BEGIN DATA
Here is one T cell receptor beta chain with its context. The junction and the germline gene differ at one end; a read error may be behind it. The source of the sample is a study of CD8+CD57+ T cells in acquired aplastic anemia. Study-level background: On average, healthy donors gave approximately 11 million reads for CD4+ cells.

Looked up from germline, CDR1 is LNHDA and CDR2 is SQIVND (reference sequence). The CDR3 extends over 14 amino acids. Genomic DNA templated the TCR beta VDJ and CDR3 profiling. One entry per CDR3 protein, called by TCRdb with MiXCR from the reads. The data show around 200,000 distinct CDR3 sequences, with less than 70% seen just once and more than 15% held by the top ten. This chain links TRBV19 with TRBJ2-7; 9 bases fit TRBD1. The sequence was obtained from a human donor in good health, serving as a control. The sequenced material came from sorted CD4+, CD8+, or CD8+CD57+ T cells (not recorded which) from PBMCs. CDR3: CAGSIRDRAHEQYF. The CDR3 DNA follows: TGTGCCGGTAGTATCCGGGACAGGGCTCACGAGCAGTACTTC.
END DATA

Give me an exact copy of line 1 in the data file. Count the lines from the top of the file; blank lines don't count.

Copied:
Here is one T cell receptor beta chain with its context. The junction and the germline gene differ at one end; a read error may be behind it. The source of the sample is a study of CD8+CD57+ T cells in acquired aplastic anemia. Study-level background: On average, healthy donors gave approximately 11 million reads for CD4+ cells.